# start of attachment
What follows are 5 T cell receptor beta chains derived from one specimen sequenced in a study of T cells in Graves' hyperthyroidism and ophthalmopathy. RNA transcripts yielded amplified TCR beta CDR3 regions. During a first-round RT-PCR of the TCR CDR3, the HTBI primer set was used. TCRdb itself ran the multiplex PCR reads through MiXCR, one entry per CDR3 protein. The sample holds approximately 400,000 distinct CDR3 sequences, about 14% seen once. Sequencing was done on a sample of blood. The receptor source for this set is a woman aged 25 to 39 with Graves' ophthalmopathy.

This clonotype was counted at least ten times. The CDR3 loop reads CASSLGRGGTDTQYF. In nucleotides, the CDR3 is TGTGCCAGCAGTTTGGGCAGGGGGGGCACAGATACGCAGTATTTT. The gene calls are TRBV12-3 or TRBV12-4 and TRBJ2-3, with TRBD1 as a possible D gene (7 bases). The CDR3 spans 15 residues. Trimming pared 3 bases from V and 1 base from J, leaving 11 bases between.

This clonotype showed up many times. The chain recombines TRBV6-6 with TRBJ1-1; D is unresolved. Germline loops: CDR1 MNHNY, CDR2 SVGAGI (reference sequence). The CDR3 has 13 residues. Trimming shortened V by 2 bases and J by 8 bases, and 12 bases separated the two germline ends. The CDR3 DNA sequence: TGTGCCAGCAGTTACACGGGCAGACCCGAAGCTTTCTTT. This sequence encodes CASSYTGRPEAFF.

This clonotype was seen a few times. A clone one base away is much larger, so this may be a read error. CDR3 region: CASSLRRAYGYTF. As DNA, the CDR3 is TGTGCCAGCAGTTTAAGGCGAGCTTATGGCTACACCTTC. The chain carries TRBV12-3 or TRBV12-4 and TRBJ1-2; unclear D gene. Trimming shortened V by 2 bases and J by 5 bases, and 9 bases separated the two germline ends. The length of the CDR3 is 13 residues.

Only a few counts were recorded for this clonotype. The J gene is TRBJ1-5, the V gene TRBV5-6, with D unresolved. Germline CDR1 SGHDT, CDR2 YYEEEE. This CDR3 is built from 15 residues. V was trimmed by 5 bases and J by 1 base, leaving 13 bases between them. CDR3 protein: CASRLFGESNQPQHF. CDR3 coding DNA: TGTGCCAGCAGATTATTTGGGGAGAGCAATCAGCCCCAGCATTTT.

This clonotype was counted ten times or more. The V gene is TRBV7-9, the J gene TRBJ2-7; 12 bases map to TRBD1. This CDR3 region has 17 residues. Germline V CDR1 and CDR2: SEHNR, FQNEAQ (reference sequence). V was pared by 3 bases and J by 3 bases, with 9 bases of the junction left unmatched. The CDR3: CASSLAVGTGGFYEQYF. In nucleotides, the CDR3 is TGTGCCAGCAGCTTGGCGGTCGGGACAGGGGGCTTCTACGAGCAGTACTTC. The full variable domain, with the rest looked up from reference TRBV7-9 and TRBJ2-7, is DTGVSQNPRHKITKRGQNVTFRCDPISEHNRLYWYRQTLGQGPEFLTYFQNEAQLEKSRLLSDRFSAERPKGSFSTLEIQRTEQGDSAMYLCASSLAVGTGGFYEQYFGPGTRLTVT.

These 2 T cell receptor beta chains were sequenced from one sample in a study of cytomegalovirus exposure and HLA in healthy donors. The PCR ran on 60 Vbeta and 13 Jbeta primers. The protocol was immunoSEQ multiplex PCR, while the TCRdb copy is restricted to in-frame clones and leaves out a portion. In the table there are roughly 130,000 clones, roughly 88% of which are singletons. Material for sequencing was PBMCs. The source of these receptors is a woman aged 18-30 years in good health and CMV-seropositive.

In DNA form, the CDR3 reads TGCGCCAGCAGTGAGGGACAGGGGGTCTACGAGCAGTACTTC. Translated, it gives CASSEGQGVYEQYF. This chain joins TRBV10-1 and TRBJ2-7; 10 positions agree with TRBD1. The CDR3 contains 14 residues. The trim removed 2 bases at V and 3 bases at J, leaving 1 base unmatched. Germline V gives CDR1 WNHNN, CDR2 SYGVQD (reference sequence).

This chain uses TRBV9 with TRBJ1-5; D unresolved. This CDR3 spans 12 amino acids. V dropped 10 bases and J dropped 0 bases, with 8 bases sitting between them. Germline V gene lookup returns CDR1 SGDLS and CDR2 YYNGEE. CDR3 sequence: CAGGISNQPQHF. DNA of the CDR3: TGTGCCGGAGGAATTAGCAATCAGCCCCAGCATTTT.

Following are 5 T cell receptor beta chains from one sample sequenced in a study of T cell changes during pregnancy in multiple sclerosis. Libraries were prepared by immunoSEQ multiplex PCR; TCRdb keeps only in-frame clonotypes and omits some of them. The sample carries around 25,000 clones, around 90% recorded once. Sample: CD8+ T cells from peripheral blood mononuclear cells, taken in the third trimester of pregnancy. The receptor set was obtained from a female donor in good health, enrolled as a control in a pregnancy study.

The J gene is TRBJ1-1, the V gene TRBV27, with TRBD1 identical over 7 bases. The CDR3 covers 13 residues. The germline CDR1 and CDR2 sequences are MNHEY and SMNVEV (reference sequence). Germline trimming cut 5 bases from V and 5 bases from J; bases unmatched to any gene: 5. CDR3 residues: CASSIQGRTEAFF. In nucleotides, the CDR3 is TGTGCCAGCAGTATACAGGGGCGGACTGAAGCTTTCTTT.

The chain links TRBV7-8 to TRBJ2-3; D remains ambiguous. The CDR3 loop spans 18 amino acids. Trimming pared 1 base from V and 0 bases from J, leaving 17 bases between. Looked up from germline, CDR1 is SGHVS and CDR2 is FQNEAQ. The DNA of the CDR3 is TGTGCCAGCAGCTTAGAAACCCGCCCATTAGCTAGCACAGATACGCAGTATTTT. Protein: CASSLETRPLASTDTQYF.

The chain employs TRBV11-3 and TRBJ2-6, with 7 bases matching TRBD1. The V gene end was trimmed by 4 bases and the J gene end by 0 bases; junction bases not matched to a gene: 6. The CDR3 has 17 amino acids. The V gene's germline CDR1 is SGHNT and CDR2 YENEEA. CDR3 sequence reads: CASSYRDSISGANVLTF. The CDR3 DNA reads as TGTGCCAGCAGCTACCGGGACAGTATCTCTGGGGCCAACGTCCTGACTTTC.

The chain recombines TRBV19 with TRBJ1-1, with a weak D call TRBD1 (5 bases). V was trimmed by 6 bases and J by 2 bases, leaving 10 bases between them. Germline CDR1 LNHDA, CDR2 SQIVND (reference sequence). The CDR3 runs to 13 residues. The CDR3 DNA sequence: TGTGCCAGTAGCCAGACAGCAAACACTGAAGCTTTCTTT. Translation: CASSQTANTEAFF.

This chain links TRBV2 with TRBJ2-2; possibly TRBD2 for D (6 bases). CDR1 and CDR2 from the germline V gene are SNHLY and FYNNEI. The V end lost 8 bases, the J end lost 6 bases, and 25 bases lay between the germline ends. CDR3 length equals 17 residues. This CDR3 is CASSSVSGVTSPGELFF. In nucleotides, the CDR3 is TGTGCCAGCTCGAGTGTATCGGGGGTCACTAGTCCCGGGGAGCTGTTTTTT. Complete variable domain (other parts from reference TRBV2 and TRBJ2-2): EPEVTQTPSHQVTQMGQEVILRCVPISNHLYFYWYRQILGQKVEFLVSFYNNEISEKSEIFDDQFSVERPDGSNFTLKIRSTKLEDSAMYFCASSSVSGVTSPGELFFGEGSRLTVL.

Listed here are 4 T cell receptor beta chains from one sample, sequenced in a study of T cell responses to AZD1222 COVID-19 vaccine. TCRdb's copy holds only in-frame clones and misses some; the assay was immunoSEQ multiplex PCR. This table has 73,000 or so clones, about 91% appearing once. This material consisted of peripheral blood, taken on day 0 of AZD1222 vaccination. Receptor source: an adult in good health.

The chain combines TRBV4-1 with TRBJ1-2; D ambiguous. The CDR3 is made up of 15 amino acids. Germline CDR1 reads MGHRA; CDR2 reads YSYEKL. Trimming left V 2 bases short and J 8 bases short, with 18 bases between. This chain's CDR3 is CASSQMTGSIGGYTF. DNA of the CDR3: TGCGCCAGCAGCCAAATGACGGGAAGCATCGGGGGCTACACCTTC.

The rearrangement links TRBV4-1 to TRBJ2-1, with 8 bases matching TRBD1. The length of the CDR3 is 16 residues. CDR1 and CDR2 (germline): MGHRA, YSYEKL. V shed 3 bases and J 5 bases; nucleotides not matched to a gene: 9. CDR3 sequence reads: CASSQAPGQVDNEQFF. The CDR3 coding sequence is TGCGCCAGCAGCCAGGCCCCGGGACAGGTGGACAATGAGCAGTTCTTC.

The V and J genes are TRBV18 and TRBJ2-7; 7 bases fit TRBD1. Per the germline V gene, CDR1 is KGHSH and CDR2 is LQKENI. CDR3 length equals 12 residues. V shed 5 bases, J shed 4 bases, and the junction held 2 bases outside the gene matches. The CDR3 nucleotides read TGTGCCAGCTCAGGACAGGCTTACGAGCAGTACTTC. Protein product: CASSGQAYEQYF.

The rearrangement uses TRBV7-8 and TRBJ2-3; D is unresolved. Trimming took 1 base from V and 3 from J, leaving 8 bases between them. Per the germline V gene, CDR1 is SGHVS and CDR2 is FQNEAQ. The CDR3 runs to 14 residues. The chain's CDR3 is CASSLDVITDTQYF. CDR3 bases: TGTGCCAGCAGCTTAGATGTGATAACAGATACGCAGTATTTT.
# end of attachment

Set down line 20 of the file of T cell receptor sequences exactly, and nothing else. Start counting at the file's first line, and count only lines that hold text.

The rearrangement uses TRBV7-8 and TRBJ2-3; D is unresolved. Trimming took 1 base from V and 3 from J, leaving 8 bases between them. Per the germline V gene, CDR1 is SGHVS and CDR2 is FQNEAQ. The CDR3 runs to 14 residues. The chain's CDR3 is CASSLDVITDTQYF. CDR3 bases: TGTGCCAGCAGCTTAGATGTGATAACAGATACGCAGTATTTT.